A Linguistic Contrastive Analysis Case Study: Out of ... A Linguistic Contrastive Analysis Case Study: Out of ... Contrastive analysis (CA) or Contrastive Linguistics is considered

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  • International Journal of Academic Research in Business and Social Sciences February 2013, Vol. 3, No. 2

    ISSN: 2222-6990

    427 www.hrmars.com/journals

    A Linguistic Contrastive Analysis Case Study: Out of Context Translation of Arabic Adjectives into English in

    EFL Classroom

    Dr. Firas Ali Suleiman Zawahreh Directorate of Education of Ajloun, Prince Hamzeh Bin Al-Hussien Basic School for Boys, Ajloun,

    Jordan Email: Zawahrehfiras@yahoo.com

    Abstract This linguistic contrastive analysis study aims to vet and spell out the probable problematic differences in meanings between some Arabic adjectives and their possible equivalents in English (Strong version of CA) that may get to the surface when Jordanian students produce a piece of out of context translation of Arabic adjectives into English in EFL Classroom. The results of study showed that the process of finding and choosing the correct right equivalents of Arabic adjectives in English language when TEFL students translate out of context adjectives is difficult and misleading in most cases because of the probable problematic differences between some Arabic adjectives and their possible equivalents in English so they should pay their attention to a) context, b) parts of speech and c) collocations. Keywords: linguistics, Contrastive Analysis, Case Study, Translation, Equivalent, Arabic, English, Adjectives and EFL Classroom. 1.1. Introduction "Get the habit of analysis - analysis will in time enable synthesis to become your habit of mind". Frank Lloyd Wright Contrastive analysis is known amongst linguists and educationist as a study used to predict the errors language learners may make in the second language production. In fact, they mostly agree that it is systematic study of a pair of languages with a view to identifying their structural differences and similarities. Abdi (n.d) explained that contrastive analysis is helpful for teachers in: a) designing teaching and learning materials. b) Engaging learner in activities to be a good user of target language. c) Evaluating text books. d) Paying attention to the structure of the texts beyond sentence level. e) Paying attention to conversation in its regular pattern in different situations. f) Paying attention to complex areas like intonation. g) Paying attention to different underlying rules

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  • International Journal of Academic Research in Business and Social Sciences February 2013, Vol. 3, No. 2

    ISSN: 2222-6990

    428 www.hrmars.com/journals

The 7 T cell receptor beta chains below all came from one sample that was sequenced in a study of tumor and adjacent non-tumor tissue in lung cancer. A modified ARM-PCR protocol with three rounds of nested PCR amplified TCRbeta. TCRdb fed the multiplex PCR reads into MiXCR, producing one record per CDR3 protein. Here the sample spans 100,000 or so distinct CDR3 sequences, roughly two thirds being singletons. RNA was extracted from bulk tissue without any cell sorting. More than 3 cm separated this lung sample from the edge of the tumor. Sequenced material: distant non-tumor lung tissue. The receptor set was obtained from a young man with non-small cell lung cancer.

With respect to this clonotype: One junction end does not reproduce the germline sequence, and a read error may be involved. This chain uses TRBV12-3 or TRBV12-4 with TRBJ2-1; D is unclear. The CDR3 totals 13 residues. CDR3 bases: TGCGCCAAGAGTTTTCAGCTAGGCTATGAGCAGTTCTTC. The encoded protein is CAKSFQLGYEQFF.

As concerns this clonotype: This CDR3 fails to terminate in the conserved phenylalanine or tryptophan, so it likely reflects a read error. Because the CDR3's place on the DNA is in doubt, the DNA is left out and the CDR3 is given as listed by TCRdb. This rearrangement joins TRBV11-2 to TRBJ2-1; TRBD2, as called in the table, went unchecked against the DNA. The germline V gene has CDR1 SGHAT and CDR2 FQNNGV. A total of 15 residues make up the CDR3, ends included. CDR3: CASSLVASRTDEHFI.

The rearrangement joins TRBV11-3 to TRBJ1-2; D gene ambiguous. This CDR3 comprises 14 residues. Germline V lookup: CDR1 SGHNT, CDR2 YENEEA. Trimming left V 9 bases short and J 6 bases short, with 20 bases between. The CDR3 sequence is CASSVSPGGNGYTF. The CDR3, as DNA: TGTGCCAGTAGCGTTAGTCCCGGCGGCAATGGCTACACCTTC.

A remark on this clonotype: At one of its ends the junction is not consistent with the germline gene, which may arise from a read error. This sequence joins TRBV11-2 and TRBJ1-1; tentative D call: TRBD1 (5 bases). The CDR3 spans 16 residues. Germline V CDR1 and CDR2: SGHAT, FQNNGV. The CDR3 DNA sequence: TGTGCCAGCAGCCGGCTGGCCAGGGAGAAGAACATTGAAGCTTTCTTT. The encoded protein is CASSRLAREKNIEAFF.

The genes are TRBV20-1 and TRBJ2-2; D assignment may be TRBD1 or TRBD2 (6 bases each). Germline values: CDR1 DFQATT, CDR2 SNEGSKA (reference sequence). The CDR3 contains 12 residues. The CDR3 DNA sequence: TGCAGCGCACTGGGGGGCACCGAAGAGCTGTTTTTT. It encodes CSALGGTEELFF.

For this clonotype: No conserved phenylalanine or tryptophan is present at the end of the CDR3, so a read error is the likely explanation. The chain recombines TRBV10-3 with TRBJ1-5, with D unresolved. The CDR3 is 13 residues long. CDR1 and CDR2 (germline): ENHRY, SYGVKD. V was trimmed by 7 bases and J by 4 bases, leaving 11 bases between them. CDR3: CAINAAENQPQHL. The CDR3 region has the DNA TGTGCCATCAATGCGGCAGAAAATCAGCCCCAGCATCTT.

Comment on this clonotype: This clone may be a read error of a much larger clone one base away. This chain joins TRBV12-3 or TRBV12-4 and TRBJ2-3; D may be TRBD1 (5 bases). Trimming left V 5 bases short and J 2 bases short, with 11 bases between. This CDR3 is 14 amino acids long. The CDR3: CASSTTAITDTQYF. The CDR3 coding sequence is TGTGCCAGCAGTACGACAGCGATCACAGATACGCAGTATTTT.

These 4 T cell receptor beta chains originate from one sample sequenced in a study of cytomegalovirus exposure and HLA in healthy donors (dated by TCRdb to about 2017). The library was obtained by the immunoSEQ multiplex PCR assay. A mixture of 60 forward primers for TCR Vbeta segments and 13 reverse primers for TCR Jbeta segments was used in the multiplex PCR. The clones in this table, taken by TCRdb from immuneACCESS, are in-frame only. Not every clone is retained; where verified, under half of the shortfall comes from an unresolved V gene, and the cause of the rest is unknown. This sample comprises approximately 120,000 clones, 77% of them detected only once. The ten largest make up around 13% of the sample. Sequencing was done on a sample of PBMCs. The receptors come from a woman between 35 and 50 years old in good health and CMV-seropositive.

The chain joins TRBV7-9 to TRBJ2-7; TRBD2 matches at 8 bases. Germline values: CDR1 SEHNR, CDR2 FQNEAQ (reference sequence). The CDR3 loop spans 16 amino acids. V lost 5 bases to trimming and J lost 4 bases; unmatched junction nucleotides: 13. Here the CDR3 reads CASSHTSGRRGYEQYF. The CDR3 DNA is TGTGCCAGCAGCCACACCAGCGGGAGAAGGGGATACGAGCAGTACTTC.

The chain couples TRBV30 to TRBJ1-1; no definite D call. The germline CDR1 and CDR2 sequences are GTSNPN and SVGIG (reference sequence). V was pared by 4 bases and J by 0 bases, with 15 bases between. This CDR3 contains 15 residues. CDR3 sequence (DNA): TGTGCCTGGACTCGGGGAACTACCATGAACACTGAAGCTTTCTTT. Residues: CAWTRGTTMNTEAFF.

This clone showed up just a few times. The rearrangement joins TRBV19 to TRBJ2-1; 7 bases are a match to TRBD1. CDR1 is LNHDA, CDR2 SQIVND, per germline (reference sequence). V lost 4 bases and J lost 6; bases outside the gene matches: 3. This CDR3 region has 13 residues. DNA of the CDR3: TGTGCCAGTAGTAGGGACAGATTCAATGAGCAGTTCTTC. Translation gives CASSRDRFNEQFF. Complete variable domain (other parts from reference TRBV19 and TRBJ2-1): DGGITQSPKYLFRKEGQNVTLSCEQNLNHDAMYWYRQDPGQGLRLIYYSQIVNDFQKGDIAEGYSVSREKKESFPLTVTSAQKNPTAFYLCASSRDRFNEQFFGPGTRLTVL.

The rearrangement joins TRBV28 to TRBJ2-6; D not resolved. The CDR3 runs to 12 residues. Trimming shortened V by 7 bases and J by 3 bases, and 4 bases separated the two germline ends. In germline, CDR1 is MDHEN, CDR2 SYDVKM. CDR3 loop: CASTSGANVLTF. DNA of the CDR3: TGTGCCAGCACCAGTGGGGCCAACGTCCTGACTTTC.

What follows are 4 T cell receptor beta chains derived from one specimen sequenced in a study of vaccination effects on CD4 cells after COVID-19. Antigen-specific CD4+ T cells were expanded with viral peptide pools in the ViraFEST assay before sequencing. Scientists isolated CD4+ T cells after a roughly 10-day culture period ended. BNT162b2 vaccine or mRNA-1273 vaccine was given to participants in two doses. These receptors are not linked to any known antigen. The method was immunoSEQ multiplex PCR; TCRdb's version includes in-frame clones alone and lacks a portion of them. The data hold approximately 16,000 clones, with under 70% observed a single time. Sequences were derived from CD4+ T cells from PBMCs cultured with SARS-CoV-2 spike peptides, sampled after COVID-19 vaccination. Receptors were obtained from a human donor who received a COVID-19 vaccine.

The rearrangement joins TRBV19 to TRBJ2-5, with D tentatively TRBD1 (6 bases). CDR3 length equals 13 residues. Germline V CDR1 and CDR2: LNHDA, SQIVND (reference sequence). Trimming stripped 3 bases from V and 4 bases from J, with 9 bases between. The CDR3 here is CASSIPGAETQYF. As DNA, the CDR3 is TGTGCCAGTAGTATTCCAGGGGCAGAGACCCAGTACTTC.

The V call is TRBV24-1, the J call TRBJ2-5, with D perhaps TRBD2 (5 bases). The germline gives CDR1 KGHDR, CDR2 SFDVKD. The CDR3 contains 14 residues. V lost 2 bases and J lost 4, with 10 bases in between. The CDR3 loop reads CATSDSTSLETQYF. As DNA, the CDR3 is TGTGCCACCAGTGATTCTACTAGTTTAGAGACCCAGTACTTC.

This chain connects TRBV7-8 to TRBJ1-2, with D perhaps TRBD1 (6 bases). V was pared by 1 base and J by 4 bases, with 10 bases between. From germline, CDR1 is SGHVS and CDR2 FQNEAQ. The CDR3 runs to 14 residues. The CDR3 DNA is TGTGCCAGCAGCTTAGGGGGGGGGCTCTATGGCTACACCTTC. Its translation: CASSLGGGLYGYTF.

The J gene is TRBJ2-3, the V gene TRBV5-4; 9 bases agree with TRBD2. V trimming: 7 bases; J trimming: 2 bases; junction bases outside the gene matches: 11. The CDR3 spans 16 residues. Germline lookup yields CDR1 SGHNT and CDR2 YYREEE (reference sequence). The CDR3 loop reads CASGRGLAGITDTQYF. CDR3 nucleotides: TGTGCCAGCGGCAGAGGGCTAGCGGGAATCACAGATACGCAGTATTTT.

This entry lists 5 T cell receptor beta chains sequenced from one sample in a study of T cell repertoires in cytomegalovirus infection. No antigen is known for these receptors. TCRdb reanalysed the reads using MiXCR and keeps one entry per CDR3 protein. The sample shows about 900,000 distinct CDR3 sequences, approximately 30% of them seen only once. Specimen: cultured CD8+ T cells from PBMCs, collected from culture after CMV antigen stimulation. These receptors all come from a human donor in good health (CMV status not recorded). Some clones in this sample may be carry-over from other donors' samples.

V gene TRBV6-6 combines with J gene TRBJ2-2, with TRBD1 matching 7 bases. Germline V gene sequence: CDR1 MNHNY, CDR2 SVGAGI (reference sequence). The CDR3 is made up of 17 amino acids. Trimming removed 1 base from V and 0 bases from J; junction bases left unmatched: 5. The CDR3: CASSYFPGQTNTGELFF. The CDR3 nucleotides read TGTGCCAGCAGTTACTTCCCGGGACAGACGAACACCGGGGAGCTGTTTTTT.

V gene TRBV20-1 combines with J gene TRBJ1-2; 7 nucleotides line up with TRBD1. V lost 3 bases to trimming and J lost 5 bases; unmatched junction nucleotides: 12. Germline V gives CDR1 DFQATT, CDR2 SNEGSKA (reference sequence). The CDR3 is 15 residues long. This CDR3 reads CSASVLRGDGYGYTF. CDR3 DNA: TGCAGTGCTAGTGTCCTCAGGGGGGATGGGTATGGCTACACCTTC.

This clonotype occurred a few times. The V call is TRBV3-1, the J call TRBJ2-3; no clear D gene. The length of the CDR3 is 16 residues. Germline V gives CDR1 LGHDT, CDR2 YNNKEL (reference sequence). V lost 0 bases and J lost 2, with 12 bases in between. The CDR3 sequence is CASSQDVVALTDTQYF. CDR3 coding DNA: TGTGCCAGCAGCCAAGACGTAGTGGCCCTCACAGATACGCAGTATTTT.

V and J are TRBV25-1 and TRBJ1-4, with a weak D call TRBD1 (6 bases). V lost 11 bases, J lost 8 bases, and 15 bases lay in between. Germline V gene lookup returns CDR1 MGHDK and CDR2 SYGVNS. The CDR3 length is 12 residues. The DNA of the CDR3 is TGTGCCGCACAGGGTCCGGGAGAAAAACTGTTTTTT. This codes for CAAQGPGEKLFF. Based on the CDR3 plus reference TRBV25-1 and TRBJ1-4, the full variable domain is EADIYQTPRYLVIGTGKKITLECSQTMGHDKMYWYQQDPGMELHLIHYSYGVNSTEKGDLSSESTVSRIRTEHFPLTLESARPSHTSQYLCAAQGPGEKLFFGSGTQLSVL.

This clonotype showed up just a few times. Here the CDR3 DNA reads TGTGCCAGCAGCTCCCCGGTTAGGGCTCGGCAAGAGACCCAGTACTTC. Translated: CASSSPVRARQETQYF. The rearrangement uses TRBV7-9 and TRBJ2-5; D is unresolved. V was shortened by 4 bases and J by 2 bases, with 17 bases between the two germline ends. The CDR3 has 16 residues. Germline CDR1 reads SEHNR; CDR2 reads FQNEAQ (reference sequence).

which differ from culture to culture and h) helping methodologists to pay attention to the whats of teaching and hows of teaching. Gorjian and Molonia (1999) insisted that the closest equivalents in both languages cannot be reached so the translator should do his best to arrive at particular circumstance and achieve an appropriate equivalent while Duff (1989) insisted that if there is not an appropriate equivalent in target language, the translator should not force it into the translation. Vinary and Darbelnet (1995) explained that the equivalents in the target language should "replicate the same situation as in the original, whilst using completely different wording." Tytler (1907) showed three levels of the translation adequacy: a) The translation should give a complete transcript of the ideas of the original work. b) The style and manner of writing should be of the same character of the original and c) the translation should have all the ease of original composition. Nida (1969) explained the requirements of a translation: a) Making sense. b) Conveying the spirit and manner of the original. c) Having the natural and easy form of expression and d) Producing a similar response. In English sentences, adjectives are words acting to modify nouns. They play an important main role in many languages. English is not an exception. English adjectives may take two main roles in a sentence: First, acting as a predicative adjectives where they modify a preceding noun as a predicate, linked by a verb. An example of a predicative adjective is the following: A Fish is spotted. The adjective spotted is linked the subject of the sentence, Fish, by use of the copula verb to be in this form. Second, acting as an attributive adjective where they modify a noun by being linked directly to the noun as part of the noun phrase. An example of an attributive adjective is the following: The spotted fish moved The adjective spotted is directly connected to the subject of the sentence, Fish. In English, most attributive adjectives precede the nouns they are going to modify, while in many Romance languages: Spanish, Portuguese, French, Italian, Romanian and Catalan, the adjective comes after the noun. So while in English we might say: The beautiful woman. In French we would say: Le femme jolie. It is may be literally translated as: The woman beautiful. Also, in Arabic Language which is not one of the Romance Languages we say: /Emrah Jamelah/ Also, it is may be literally translated as: The woman beautiful.